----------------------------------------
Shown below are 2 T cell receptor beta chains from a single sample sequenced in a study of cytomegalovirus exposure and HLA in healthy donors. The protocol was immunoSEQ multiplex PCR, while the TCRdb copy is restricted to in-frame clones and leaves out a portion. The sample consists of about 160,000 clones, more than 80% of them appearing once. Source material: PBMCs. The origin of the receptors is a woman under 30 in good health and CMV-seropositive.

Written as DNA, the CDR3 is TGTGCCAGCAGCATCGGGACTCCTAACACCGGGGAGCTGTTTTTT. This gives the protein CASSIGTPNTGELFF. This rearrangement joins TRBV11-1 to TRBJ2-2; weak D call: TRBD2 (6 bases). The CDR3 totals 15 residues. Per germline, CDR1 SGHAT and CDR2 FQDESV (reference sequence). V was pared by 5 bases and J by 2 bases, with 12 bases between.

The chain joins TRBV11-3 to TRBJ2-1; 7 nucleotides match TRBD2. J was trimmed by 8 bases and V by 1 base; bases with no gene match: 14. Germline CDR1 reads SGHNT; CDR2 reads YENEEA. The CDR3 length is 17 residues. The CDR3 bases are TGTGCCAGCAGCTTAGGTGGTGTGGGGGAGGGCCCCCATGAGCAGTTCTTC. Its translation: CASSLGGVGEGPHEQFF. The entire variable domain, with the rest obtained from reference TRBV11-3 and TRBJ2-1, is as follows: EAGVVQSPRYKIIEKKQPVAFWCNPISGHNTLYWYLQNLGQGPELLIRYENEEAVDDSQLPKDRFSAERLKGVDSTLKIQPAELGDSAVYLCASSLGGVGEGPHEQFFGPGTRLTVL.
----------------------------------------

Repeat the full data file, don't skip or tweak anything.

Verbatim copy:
Shown below are 2 T cell receptor beta chains from a single sample sequenced in a study of cytomegalovirus exposure and HLA in healthy donors. The protocol was immunoSEQ multiplex PCR, while the TCRdb copy is restricted to in-frame clones and leaves out a portion. The sample consists of about 160,000 clones, more than 80% of them appearing once. Source material: PBMCs. The origin of the receptors is a woman under 30 in good health and CMV-seropositive.

Written as DNA, the CDR3 is TGTGCCAGCAGCATCGGGACTCCTAACACCGGGGAGCTGTTTTTT. This gives the protein CASSIGTPNTGELFF. This rearrangement joins TRBV11-1 to TRBJ2-2; weak D call: TRBD2 (6 bases). The CDR3 totals 15 residues. Per germline, CDR1 SGHAT and CDR2 FQDESV (reference sequence). V was pared by 5 bases and J by 2 bases, with 12 bases between.

The chain joins TRBV11-3 to TRBJ2-1; 7 nucleotides match TRBD2. J was trimmed by 8 bases and V by 1 base; bases with no gene match: 14. Germline CDR1 reads SGHNT; CDR2 reads YENEEA. The CDR3 length is 17 residues. The CDR3 bases are TGTGCCAGCAGCTTAGGTGGTGTGGGGGAGGGCCCCCATGAGCAGTTCTTC. Its translation: CASSLGGVGEGPHEQFF. The entire variable domain, with the rest obtained from reference TRBV11-3 and TRBJ2-1, is as follows: EAGVVQSPRYKIIEKKQPVAFWCNPISGHNTLYWYLQNLGQGPELLIRYENEEAVDDSQLPKDRFSAERLKGVDSTLKIQPAELGDSAVYLCASSLGGVGEGPHEQFFGPGTRLTVL.